You’ll discover new dimensions to family relations in the Catholic University of America’s production of The Language of Infinity. Set in a modern family estate in South Carolina, The Language of Infinity tells the story of a disconnected dysfunctional family whose lives have been blown in different directions thanks to the miracles of science. They find themselves all back at the family home – Zadie (Megan Dominy) the estranged daughter who has been traveling the world for six years, her twin sister Smith (Anna Lathrop) who has few secrets of her own, and their brother Ricky (Ryan Mercer) who’ is a big lawyer fighting against everything the family believes in. Add to the mix a very stereotypical southern mother hen, Elaine (Mimsi Janis) and a crazy old wheelchair-bound scientist father, Henry (Christopher Williams) and you’re in for a most unforgettable scientific disaster. With mounting levels of tensions amongst the family and major secret after secret exposed in an almost soap-opera fashion, this production will keep you on the edge of your seat as you get to know this very strange family.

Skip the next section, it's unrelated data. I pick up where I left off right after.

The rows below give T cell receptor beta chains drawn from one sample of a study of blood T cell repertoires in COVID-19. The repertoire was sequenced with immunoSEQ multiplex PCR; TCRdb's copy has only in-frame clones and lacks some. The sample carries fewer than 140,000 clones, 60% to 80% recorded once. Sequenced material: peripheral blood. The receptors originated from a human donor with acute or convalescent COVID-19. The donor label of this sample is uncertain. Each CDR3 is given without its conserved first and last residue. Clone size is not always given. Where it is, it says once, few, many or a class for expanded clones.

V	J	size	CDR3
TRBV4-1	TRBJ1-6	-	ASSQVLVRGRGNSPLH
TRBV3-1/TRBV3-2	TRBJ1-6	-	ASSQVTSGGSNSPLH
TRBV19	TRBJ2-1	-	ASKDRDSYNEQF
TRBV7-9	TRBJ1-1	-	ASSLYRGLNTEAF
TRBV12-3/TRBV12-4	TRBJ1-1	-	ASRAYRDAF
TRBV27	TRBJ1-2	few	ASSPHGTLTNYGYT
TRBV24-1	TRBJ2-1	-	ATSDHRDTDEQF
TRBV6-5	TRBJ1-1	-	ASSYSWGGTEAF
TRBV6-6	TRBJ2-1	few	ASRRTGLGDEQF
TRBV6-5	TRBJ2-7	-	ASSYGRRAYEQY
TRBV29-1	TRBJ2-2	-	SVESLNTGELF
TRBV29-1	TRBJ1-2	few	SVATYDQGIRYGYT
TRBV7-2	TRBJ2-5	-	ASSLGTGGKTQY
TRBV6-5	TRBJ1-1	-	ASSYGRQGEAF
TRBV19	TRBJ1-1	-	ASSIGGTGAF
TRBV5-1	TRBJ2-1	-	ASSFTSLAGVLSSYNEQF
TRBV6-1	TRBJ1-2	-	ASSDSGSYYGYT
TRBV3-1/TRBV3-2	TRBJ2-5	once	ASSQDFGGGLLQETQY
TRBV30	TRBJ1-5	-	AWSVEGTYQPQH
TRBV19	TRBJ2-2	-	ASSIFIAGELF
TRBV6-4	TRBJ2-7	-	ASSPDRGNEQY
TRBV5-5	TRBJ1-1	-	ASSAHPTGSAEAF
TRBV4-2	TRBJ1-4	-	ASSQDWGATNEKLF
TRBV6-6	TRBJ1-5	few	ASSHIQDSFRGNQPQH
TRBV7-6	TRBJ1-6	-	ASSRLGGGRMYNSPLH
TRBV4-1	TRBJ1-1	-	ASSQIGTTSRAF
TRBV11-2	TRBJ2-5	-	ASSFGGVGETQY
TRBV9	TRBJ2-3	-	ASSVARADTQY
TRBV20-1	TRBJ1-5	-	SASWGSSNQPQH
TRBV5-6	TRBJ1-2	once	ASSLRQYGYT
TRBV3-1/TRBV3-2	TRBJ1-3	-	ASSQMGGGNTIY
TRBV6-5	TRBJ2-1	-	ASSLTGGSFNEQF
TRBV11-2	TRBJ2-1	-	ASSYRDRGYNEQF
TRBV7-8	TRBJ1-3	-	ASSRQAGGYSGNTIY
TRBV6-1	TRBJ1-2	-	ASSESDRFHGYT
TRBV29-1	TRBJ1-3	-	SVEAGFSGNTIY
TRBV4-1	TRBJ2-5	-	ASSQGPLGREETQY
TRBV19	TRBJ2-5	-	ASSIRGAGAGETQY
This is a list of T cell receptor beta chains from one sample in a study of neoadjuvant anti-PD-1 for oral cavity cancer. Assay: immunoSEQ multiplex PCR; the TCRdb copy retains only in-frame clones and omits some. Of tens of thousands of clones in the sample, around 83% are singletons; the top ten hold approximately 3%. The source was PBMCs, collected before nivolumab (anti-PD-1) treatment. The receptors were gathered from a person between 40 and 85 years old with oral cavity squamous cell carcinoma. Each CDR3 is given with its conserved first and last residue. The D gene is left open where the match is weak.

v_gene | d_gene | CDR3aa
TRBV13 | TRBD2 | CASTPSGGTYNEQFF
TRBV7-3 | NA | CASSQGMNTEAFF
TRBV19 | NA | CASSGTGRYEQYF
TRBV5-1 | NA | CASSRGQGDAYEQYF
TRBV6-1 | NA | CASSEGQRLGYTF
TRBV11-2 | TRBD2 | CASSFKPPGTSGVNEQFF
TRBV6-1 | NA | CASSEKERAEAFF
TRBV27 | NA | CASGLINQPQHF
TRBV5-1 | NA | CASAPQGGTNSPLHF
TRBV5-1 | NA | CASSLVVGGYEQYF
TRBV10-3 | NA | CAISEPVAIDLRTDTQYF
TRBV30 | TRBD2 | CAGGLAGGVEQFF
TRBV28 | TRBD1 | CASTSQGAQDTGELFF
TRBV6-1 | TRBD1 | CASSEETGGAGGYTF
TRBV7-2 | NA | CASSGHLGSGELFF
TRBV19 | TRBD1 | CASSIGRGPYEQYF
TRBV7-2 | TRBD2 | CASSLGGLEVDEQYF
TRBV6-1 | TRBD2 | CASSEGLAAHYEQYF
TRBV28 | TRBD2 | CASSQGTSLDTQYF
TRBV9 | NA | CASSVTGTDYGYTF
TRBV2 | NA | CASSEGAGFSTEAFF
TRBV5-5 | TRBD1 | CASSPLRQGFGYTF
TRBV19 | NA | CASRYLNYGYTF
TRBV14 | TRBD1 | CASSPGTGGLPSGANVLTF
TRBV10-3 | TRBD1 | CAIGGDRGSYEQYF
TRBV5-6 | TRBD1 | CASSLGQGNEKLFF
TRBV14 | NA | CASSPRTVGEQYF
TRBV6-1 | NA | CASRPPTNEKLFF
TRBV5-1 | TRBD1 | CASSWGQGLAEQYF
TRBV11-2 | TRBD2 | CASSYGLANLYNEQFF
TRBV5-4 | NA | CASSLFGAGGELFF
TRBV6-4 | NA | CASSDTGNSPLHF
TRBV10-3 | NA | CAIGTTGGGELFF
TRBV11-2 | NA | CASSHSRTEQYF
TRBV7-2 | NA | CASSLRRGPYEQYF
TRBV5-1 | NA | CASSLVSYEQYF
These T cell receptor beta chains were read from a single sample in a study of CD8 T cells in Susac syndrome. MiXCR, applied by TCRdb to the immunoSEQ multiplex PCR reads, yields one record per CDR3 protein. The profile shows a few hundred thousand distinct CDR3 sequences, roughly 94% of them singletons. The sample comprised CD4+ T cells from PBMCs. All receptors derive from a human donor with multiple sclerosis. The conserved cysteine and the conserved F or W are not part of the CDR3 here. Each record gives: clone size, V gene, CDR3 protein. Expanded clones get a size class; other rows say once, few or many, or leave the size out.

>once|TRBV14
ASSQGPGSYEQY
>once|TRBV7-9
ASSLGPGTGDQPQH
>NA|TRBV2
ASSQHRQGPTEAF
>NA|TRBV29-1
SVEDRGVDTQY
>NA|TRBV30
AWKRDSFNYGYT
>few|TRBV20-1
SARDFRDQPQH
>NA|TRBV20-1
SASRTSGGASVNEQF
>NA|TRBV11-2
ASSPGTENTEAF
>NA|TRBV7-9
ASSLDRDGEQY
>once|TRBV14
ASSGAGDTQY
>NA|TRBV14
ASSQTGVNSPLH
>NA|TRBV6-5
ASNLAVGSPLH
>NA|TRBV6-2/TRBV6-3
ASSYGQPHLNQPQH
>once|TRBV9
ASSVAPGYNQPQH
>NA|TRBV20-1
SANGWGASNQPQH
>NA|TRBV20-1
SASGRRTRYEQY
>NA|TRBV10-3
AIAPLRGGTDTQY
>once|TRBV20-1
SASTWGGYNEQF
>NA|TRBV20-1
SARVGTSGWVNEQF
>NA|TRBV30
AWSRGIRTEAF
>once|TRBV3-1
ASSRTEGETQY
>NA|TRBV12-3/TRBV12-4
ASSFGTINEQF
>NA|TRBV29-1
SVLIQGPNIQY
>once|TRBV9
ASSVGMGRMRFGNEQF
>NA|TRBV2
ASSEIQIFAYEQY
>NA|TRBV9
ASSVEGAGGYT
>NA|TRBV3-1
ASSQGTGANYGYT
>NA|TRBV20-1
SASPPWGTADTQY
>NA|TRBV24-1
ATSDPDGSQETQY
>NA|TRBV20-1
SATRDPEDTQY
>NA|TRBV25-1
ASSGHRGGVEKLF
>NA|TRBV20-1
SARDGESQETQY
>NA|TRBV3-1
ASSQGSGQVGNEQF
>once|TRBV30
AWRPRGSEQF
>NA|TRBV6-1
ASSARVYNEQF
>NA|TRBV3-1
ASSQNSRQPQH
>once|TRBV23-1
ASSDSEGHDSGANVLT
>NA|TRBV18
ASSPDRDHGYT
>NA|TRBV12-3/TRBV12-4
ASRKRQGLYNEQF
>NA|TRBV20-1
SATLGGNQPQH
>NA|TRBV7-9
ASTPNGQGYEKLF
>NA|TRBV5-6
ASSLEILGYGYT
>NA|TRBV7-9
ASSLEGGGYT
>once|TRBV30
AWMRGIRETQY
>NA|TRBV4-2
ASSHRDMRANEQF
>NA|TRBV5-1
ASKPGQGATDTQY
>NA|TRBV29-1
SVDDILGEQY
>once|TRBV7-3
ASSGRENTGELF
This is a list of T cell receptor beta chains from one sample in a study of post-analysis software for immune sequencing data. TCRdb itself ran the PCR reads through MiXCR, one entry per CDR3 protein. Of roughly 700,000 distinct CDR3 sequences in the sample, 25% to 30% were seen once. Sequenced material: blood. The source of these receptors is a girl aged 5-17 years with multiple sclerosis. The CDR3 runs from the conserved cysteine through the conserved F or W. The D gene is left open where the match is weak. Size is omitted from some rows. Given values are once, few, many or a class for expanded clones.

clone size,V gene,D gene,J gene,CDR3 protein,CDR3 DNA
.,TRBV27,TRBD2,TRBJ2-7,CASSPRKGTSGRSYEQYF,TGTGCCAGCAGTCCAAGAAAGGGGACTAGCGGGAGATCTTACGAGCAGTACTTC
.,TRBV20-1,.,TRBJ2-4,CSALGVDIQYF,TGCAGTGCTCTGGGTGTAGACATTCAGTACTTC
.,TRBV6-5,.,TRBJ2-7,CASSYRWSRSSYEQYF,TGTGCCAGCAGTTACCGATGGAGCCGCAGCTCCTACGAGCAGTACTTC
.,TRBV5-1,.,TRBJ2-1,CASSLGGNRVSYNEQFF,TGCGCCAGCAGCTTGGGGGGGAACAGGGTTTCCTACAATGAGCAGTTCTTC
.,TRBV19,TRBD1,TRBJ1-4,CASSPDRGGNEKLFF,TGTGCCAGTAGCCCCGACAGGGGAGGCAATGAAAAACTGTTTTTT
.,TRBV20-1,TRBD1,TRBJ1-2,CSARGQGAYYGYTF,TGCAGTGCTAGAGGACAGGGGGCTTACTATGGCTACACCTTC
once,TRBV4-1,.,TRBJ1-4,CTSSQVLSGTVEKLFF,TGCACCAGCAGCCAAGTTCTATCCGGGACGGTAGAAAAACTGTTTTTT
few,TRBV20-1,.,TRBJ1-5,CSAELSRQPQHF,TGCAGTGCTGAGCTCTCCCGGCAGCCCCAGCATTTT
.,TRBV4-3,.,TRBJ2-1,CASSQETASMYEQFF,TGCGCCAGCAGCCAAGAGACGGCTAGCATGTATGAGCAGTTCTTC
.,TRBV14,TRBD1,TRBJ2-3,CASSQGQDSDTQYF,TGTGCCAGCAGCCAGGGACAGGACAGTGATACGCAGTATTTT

The play takes place at the Cartwright Estate, mainly inside the living room and a tiny pier outside of the property. Scenic Designer Lewis Folden creates an elegant living space on the stage. The living room is a vast expanse of mauve walls and a huge fireplace set against the back; creating the notion that this room has a high vaulted ceiling and is the home of a very wealthy family. There are several doors leading off into various pieces of the house, an angular window allowing the audience to see into the kitchen and each opening allows just a glimpse of another part of the house, enough to make the setting feel real. Folden uses large French-style doors to lead out from the estate’s living room and onto the pier, which is lined on the edge with a high wooden fence. He uses potted plants indoors and crawling ivy along the top of the fence for a nice southern touch of class. But the house never screams old southern money with all the angular décor; a bold and unique choice for the stage. A large square table in the center room with pointed seats around it and the wall mounts and pictures have sharp rectangular and square shapes, setting an intellectual trendy edge about the room with this choice. Folden covers the details as well; making sure each of the pictures on the fireplace, bookshelf and walls are pictures of the actors as if they were a family. It is a picturesque scene that really allows the family to grow.